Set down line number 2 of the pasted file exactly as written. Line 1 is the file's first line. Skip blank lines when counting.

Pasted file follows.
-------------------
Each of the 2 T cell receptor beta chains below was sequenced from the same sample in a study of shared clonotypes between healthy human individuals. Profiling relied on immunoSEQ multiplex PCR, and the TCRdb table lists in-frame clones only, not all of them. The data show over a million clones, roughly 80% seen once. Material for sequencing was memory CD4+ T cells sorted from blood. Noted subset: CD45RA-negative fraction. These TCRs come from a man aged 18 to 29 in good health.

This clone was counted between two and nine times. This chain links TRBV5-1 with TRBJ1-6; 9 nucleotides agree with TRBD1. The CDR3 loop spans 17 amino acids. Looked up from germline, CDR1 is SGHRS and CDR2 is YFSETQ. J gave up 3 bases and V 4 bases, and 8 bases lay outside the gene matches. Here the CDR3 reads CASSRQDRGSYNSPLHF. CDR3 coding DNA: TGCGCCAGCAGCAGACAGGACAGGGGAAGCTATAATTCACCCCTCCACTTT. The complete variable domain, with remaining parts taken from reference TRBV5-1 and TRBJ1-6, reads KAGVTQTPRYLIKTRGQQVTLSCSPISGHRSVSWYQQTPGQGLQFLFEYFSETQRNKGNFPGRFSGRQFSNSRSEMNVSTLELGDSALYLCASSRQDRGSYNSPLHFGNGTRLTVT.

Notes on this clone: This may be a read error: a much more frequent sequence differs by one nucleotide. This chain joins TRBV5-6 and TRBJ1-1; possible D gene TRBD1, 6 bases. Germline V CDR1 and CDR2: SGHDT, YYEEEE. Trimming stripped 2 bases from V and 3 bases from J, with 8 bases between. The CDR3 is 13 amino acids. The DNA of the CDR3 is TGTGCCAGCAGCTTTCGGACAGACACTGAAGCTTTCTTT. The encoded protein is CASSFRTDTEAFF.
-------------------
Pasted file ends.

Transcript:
This clone was counted between two and nine times. This chain links TRBV5-1 with TRBJ1-6; 9 nucleotides agree with TRBD1. The CDR3 loop spans 17 amino acids. Looked up from germline, CDR1 is SGHRS and CDR2 is YFSETQ. J gave up 3 bases and V 4 bases, and 8 bases lay outside the gene matches. Here the CDR3 reads CASSRQDRGSYNSPLHF. CDR3 coding DNA: TGCGCCAGCAGCAGACAGGACAGGGGAAGCTATAATTCACCCCTCCACTTT. The complete variable domain, with remaining parts taken from reference TRBV5-1 and TRBJ1-6, reads KAGVTQTPRYLIKTRGQQVTLSCSPISGHRSVSWYQQTPGQGLQFLFEYFSETQRNKGNFPGRFSGRQFSNSRSEMNVSTLELGDSALYLCASSRQDRGSYNSPLHFGNGTRLTVT.